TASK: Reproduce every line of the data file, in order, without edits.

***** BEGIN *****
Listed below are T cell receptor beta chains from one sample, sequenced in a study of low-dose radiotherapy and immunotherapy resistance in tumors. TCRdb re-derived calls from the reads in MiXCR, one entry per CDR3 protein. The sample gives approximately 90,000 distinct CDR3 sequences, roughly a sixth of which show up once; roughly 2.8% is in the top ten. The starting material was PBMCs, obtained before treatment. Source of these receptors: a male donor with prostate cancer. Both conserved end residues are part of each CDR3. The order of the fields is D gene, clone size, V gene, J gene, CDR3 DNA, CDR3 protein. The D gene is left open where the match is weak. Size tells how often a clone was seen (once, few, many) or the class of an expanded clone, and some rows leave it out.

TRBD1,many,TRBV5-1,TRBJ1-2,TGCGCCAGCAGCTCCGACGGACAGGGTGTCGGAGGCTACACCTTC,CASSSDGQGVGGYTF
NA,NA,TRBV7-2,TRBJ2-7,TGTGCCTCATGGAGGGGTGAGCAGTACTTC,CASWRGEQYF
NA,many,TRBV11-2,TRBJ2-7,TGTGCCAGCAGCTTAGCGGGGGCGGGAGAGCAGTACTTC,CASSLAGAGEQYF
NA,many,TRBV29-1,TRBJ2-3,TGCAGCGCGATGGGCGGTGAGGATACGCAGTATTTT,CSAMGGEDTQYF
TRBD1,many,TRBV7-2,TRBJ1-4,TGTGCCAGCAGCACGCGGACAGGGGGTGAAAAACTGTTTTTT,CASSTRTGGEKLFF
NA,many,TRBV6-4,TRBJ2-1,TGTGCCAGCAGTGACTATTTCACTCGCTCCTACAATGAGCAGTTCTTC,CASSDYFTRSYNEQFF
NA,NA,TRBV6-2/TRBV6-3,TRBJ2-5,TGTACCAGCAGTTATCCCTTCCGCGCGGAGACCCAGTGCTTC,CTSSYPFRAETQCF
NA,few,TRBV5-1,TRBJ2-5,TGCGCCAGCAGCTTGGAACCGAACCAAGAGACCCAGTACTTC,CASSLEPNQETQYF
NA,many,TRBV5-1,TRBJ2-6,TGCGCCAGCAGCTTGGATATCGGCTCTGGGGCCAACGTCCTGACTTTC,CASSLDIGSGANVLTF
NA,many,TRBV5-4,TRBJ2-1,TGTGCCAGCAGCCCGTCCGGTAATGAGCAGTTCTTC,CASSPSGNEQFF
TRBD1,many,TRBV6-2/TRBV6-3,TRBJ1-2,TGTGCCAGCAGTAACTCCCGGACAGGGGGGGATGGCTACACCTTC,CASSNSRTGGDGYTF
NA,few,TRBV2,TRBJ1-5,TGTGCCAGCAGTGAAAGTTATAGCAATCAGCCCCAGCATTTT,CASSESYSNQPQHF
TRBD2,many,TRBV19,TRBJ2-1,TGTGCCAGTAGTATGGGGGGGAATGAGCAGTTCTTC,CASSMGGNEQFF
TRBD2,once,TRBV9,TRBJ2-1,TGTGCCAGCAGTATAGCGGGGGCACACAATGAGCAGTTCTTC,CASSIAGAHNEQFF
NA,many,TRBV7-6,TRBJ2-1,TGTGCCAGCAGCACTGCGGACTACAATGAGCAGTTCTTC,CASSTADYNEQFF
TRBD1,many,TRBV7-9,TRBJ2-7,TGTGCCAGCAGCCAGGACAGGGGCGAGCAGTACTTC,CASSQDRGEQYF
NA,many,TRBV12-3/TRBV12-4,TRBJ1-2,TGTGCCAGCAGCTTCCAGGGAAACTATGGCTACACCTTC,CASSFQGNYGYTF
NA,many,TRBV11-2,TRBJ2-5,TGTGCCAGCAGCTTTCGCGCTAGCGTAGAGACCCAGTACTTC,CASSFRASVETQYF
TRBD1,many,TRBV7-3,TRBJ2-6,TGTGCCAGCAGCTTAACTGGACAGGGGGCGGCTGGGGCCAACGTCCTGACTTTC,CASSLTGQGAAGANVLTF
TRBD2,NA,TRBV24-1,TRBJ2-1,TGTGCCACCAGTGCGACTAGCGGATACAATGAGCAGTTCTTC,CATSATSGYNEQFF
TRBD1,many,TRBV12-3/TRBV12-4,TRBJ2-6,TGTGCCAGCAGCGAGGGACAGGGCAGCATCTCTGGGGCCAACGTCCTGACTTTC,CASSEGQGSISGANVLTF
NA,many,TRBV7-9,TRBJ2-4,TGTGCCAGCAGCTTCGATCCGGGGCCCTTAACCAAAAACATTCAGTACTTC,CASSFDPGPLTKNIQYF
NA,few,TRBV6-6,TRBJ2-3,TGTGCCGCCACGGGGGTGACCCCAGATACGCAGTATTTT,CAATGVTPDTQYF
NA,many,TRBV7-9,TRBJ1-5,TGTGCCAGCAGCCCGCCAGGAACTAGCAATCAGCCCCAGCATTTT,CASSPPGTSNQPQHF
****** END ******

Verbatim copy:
Listed below are T cell receptor beta chains from one sample, sequenced in a study of low-dose radiotherapy and immunotherapy resistance in tumors. TCRdb re-derived calls from the reads in MiXCR, one entry per CDR3 protein. The sample gives approximately 90,000 distinct CDR3 sequences, roughly a sixth of which show up once; roughly 2.8% is in the top ten. The starting material was PBMCs, obtained before treatment. Source of these receptors: a male donor with prostate cancer. Both conserved end residues are part of each CDR3. The order of the fields is D gene, clone size, V gene, J gene, CDR3 DNA, CDR3 protein. The D gene is left open where the match is weak. Size tells how often a clone was seen (once, few, many) or the class of an expanded clone, and some rows leave it out.

TRBD1,many,TRBV5-1,TRBJ1-2,TGCGCCAGCAGCTCCGACGGACAGGGTGTCGGAGGCTACACCTTC,CASSSDGQGVGGYTF
NA,NA,TRBV7-2,TRBJ2-7,TGTGCCTCATGGAGGGGTGAGCAGTACTTC,CASWRGEQYF
NA,many,TRBV11-2,TRBJ2-7,TGTGCCAGCAGCTTAGCGGGGGCGGGAGAGCAGTACTTC,CASSLAGAGEQYF
NA,many,TRBV29-1,TRBJ2-3,TGCAGCGCGATGGGCGGTGAGGATACGCAGTATTTT,CSAMGGEDTQYF
TRBD1,many,TRBV7-2,TRBJ1-4,TGTGCCAGCAGCACGCGGACAGGGGGTGAAAAACTGTTTTTT,CASSTRTGGEKLFF
NA,many,TRBV6-4,TRBJ2-1,TGTGCCAGCAGTGACTATTTCACTCGCTCCTACAATGAGCAGTTCTTC,CASSDYFTRSYNEQFF
NA,NA,TRBV6-2/TRBV6-3,TRBJ2-5,TGTACCAGCAGTTATCCCTTCCGCGCGGAGACCCAGTGCTTC,CTSSYPFRAETQCF
NA,few,TRBV5-1,TRBJ2-5,TGCGCCAGCAGCTTGGAACCGAACCAAGAGACCCAGTACTTC,CASSLEPNQETQYF
NA,many,TRBV5-1,TRBJ2-6,TGCGCCAGCAGCTTGGATATCGGCTCTGGGGCCAACGTCCTGACTTTC,CASSLDIGSGANVLTF
NA,many,TRBV5-4,TRBJ2-1,TGTGCCAGCAGCCCGTCCGGTAATGAGCAGTTCTTC,CASSPSGNEQFF
TRBD1,many,TRBV6-2/TRBV6-3,TRBJ1-2,TGTGCCAGCAGTAACTCCCGGACAGGGGGGGATGGCTACACCTTC,CASSNSRTGGDGYTF
NA,few,TRBV2,TRBJ1-5,TGTGCCAGCAGTGAAAGTTATAGCAATCAGCCCCAGCATTTT,CASSESYSNQPQHF
TRBD2,many,TRBV19,TRBJ2-1,TGTGCCAGTAGTATGGGGGGGAATGAGCAGTTCTTC,CASSMGGNEQFF
TRBD2,once,TRBV9,TRBJ2-1,TGTGCCAGCAGTATAGCGGGGGCACACAATGAGCAGTTCTTC,CASSIAGAHNEQFF
NA,many,TRBV7-6,TRBJ2-1,TGTGCCAGCAGCACTGCGGACTACAATGAGCAGTTCTTC,CASSTADYNEQFF
TRBD1,many,TRBV7-9,TRBJ2-7,TGTGCCAGCAGCCAGGACAGGGGCGAGCAGTACTTC,CASSQDRGEQYF
NA,many,TRBV12-3/TRBV12-4,TRBJ1-2,TGTGCCAGCAGCTTCCAGGGAAACTATGGCTACACCTTC,CASSFQGNYGYTF
NA,many,TRBV11-2,TRBJ2-5,TGTGCCAGCAGCTTTCGCGCTAGCGTAGAGACCCAGTACTTC,CASSFRASVETQYF
TRBD1,many,TRBV7-3,TRBJ2-6,TGTGCCAGCAGCTTAACTGGACAGGGGGCGGCTGGGGCCAACGTCCTGACTTTC,CASSLTGQGAAGANVLTF
TRBD2,NA,TRBV24-1,TRBJ2-1,TGTGCCACCAGTGCGACTAGCGGATACAATGAGCAGTTCTTC,CATSATSGYNEQFF
TRBD1,many,TRBV12-3/TRBV12-4,TRBJ2-6,TGTGCCAGCAGCGAGGGACAGGGCAGCATCTCTGGGGCCAACGTCCTGACTTTC,CASSEGQGSISGANVLTF
NA,many,TRBV7-9,TRBJ2-4,TGTGCCAGCAGCTTCGATCCGGGGCCCTTAACCAAAAACATTCAGTACTTC,CASSFDPGPLTKNIQYF
NA,few,TRBV6-6,TRBJ2-3,TGTGCCGCCACGGGGGTGACCCCAGATACGCAGTATTTT,CAATGVTPDTQYF
NA,many,TRBV7-9,TRBJ1-5,TGTGCCAGCAGCCCGCCAGGAACTAGCAATCAGCCCCAGCATTTT,CASSPPGTSNQPQHF